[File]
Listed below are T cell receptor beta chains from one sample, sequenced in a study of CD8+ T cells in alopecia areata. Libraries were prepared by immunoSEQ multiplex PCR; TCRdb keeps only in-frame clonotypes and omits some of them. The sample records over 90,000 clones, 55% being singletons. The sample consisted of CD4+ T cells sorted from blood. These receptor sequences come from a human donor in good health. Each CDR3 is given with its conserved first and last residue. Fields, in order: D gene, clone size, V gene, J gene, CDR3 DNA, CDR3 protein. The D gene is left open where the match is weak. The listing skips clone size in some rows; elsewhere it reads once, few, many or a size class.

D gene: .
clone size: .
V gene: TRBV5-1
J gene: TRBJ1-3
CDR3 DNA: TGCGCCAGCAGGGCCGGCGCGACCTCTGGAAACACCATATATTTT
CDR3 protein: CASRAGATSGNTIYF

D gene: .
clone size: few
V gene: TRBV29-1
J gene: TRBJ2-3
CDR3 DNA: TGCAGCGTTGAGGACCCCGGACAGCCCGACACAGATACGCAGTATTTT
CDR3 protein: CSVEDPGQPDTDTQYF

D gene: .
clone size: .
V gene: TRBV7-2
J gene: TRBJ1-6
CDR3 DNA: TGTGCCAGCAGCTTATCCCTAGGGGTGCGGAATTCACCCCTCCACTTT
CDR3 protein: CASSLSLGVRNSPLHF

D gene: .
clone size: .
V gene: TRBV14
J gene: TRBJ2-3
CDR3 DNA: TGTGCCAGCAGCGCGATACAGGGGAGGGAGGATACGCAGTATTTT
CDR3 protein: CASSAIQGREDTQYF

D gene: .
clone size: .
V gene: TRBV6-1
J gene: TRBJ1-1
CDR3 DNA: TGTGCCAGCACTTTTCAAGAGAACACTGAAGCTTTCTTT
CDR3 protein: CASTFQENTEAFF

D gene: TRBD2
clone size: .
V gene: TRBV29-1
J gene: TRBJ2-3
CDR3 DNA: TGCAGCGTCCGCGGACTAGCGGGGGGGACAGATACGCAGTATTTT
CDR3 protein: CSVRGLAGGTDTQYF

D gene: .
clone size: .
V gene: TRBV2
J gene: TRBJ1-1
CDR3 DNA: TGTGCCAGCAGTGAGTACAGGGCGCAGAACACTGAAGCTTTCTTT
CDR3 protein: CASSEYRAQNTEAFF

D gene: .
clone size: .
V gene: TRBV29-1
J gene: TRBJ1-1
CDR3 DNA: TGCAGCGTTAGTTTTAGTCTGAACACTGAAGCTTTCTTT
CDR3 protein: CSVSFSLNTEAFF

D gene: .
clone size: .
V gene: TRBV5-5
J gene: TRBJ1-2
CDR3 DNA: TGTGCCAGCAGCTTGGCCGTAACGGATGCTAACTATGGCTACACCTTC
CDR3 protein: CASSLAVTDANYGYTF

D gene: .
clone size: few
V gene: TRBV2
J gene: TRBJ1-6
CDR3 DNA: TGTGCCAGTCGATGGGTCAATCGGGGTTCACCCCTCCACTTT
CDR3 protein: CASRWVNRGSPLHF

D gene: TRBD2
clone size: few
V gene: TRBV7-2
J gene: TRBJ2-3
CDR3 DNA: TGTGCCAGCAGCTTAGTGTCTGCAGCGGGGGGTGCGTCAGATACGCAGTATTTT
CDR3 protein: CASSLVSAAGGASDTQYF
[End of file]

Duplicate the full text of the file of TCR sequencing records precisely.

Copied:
Listed below are T cell receptor beta chains from one sample, sequenced in a study of CD8+ T cells in alopecia areata. Libraries were prepared by immunoSEQ multiplex PCR; TCRdb keeps only in-frame clonotypes and omits some of them. The sample records over 90,000 clones, 55% being singletons. The sample consisted of CD4+ T cells sorted from blood. These receptor sequences come from a human donor in good health. Each CDR3 is given with its conserved first and last residue. Fields, in order: D gene, clone size, V gene, J gene, CDR3 DNA, CDR3 protein. The D gene is left open where the match is weak. The listing skips clone size in some rows; elsewhere it reads once, few, many or a size class.

D gene: .
clone size: .
V gene: TRBV5-1
J gene: TRBJ1-3
CDR3 DNA: TGCGCCAGCAGGGCCGGCGCGACCTCTGGAAACACCATATATTTT
CDR3 protein: CASRAGATSGNTIYF

D gene: .
clone size: few
V gene: TRBV29-1
J gene: TRBJ2-3
CDR3 DNA: TGCAGCGTTGAGGACCCCGGACAGCCCGACACAGATACGCAGTATTTT
CDR3 protein: CSVEDPGQPDTDTQYF

D gene: .
clone size: .
V gene: TRBV7-2
J gene: TRBJ1-6
CDR3 DNA: TGTGCCAGCAGCTTATCCCTAGGGGTGCGGAATTCACCCCTCCACTTT
CDR3 protein: CASSLSLGVRNSPLHF

D gene: .
clone size: .
V gene: TRBV14
J gene: TRBJ2-3
CDR3 DNA: TGTGCCAGCAGCGCGATACAGGGGAGGGAGGATACGCAGTATTTT
CDR3 protein: CASSAIQGREDTQYF

D gene: .
clone size: .
V gene: TRBV6-1
J gene: TRBJ1-1
CDR3 DNA: TGTGCCAGCACTTTTCAAGAGAACACTGAAGCTTTCTTT
CDR3 protein: CASTFQENTEAFF

D gene: TRBD2
clone size: .
V gene: TRBV29-1
J gene: TRBJ2-3
CDR3 DNA: TGCAGCGTCCGCGGACTAGCGGGGGGGACAGATACGCAGTATTTT
CDR3 protein: CSVRGLAGGTDTQYF

D gene: .
clone size: .
V gene: TRBV2
J gene: TRBJ1-1
CDR3 DNA: TGTGCCAGCAGTGAGTACAGGGCGCAGAACACTGAAGCTTTCTTT
CDR3 protein: CASSEYRAQNTEAFF

D gene: .
clone size: .
V gene: TRBV29-1
J gene: TRBJ1-1
CDR3 DNA: TGCAGCGTTAGTTTTAGTCTGAACACTGAAGCTTTCTTT
CDR3 protein: CSVSFSLNTEAFF

D gene: .
clone size: .
V gene: TRBV5-5
J gene: TRBJ1-2
CDR3 DNA: TGTGCCAGCAGCTTGGCCGTAACGGATGCTAACTATGGCTACACCTTC
CDR3 protein: CASSLAVTDANYGYTF

D gene: .
clone size: few
V gene: TRBV2
J gene: TRBJ1-6
CDR3 DNA: TGTGCCAGTCGATGGGTCAATCGGGGTTCACCCCTCCACTTT
CDR3 protein: CASRWVNRGSPLHF

D gene: TRBD2
clone size: few
V gene: TRBV7-2
J gene: TRBJ2-3
CDR3 DNA: TGTGCCAGCAGCTTAGTGTCTGCAGCGGGGGGTGCGTCAGATACGCAGTATTTT
CDR3 protein: CASSLVSAAGGASDTQYF